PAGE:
Slide Lake in Spring

Wolves.  Wild horses.  Water.

Wouldn’t you say the three most controversial and divisive topics in the west?

I can see both sides on the first two topics and am unable to choose sides.  I can see through the power and passion of emotion ruling both segments to a middle ground where the two should but just won’t meet, won’t budge, won’t give, fingers pointed and backs turned and nothing positive is resolved. That’s where we need to focus.  On the compromise. I guess that’s usually how things end up getting resolved.  But in the meanwhile, it does take both borders to define the middle ground.  Change often requires conflict to come about.

And then there is water.  The first essential to life. The west was built with liquid gold, and our future is pending upon it.  I see no controversy in the obvious and inevitable. What am I missing here, because somehow, we’re not agreeing that there is a problem?  Man based, nature based, call it what you will.  While some places are getting flooded out, pummeled with regular deluges, and learning that natural disasters are a usual occurrence, the Southwest is drying up.  Yes, even in the high mountains. Even in my back yard.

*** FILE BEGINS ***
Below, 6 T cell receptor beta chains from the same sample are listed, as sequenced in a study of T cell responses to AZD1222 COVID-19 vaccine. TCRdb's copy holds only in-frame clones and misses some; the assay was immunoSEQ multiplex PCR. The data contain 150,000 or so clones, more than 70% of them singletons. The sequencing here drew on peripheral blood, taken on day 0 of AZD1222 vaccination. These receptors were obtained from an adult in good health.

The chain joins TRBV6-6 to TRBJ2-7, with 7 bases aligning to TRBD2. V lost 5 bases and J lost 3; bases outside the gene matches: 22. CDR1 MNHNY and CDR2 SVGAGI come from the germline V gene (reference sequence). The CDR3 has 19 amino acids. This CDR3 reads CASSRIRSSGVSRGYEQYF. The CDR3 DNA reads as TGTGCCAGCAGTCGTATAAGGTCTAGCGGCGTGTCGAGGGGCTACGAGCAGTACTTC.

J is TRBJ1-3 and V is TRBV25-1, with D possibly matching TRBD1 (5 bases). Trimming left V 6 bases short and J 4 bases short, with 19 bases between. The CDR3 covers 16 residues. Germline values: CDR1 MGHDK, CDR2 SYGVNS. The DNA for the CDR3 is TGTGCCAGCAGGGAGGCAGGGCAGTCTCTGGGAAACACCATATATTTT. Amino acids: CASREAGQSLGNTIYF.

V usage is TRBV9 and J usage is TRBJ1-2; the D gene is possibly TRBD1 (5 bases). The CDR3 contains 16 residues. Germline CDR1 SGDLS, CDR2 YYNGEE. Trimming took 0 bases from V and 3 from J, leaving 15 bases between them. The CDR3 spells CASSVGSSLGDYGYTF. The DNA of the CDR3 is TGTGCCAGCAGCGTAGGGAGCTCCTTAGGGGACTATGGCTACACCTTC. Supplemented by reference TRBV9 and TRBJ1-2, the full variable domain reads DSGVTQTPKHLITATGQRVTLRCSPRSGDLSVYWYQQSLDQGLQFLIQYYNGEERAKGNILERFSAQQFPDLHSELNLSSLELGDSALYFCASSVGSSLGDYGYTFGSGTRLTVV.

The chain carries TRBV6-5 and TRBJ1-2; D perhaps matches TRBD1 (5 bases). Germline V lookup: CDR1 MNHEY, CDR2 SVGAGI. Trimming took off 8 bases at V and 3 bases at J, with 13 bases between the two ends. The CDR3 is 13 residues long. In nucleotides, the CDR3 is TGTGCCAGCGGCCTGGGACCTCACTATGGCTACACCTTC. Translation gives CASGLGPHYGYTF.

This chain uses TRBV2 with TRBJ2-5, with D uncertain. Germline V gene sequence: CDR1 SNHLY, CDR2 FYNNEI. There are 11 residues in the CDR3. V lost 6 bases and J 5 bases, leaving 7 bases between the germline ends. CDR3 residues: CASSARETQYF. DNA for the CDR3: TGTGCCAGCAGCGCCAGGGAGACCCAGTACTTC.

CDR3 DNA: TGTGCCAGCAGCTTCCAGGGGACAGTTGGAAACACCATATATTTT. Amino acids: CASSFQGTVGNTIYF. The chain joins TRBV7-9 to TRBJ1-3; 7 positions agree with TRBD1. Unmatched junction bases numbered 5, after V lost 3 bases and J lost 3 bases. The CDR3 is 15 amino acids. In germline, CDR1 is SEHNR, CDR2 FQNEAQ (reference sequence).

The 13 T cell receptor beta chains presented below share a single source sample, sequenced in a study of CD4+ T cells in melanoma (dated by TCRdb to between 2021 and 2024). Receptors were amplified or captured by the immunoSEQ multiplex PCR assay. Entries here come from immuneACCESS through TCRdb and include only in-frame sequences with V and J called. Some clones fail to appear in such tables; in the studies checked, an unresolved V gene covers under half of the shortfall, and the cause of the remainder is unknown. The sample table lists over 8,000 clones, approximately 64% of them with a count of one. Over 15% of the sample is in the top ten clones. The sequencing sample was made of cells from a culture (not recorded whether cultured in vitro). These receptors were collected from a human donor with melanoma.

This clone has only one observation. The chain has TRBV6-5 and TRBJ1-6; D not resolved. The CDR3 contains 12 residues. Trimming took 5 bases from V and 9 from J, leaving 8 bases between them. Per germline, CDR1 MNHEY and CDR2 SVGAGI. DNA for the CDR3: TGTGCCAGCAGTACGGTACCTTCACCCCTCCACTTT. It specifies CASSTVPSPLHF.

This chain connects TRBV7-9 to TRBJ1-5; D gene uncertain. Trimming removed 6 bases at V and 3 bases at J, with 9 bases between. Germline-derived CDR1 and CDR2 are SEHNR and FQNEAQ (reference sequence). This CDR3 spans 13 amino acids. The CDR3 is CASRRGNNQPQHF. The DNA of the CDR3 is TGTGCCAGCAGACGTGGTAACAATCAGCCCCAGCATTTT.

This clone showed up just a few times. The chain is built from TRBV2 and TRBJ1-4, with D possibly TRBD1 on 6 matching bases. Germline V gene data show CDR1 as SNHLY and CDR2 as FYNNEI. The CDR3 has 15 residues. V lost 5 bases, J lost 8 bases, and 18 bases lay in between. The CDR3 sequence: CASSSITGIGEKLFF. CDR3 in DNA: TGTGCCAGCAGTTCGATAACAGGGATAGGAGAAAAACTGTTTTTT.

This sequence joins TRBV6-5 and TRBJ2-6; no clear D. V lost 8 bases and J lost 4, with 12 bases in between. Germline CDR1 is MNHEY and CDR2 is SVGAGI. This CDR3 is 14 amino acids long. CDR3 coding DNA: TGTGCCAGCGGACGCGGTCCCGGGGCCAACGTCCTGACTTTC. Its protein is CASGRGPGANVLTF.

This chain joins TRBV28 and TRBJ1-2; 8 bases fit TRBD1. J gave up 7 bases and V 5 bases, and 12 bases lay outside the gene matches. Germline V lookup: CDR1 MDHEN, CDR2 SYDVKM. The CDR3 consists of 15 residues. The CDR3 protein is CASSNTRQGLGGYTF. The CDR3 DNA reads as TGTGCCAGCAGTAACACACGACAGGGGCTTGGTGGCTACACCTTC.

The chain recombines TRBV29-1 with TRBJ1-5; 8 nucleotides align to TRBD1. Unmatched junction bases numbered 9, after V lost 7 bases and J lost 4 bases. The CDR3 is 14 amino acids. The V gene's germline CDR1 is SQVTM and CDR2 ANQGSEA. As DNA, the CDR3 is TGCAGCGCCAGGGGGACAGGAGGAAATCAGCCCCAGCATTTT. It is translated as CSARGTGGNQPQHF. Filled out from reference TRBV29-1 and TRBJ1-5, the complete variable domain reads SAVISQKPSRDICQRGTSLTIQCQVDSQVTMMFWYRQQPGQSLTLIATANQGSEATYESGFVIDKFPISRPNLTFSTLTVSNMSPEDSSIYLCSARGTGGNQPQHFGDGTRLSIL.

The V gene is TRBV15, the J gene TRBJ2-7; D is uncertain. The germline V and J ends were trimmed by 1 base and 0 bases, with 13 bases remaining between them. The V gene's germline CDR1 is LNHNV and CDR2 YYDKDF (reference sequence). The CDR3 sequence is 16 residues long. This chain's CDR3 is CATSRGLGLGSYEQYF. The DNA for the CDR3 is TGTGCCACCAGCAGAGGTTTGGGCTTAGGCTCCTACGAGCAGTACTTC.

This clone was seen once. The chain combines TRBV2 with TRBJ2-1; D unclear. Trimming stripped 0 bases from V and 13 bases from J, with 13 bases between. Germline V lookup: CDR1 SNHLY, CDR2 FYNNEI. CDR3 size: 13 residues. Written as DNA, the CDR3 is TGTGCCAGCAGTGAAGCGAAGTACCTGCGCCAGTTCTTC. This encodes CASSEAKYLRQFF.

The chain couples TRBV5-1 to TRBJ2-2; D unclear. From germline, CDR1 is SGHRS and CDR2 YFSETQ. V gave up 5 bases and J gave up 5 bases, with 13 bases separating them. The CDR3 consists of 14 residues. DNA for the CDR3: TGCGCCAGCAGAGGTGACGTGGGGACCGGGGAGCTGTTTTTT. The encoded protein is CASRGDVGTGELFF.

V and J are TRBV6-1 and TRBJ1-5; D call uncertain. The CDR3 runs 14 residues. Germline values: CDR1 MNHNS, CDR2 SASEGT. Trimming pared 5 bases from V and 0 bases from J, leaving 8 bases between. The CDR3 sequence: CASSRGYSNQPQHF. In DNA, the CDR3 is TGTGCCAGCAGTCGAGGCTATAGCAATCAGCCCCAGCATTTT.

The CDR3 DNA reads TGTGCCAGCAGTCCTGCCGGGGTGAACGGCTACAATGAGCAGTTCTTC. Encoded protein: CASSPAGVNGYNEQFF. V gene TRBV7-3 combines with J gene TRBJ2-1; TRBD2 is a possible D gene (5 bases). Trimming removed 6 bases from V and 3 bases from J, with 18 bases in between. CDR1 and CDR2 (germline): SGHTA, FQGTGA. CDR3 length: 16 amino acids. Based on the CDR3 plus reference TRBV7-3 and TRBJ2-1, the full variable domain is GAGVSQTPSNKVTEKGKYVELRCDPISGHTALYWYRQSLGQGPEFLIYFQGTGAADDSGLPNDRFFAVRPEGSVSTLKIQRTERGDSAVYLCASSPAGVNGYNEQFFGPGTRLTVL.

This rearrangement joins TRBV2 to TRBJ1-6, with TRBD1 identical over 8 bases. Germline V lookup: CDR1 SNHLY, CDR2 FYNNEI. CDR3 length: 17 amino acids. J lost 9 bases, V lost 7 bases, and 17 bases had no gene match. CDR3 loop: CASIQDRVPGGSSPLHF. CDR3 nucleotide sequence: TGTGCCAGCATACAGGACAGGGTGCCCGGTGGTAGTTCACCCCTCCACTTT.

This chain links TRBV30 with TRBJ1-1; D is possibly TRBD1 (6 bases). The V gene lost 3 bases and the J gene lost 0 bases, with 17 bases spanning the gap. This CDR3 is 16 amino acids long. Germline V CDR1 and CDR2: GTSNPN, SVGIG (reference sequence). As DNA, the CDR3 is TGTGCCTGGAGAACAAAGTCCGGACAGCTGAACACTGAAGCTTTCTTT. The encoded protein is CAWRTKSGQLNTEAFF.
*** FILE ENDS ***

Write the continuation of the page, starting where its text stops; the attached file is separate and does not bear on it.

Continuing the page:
Yesterday Forrest and I hiked up West Lost Trail to Slide Lake.  Elevation 11,400.   We wore shorts and t-shirts.  There was green grass, wild flowers and the dog swam in the waters while the squeals of the pika and marmot echoed on the hard face of the rocks surrounding us.  And everywhere we looked the one rich green slopes were striped with the red and brown of dead trees defining draws and shoots as the beetle kill seemed to be pouring from the top down.  If you don’t get this picture, figure this out.  11,400 feet elevation should just be melting out in May.

Data from the NRCS as of May 18th show the Upper Rio Grande Basin snowpack level, which was reading at 52% of average, dropped to 14% with the peak a full month ahead of average. Current reports from the Snotel at Beartown read the water equivalent of our snowpack to be at 1% of average.

These are not opinions.  There is no emotion here.  These are simply stated facts, real and raw.  Do you see a problem? So now the question is raised.  What are you going to do about it?  What am I going to do?

Maybe it’s just this year, we say.  Maybe it’s just a coincidence. Maybe we don’t have a do a thing.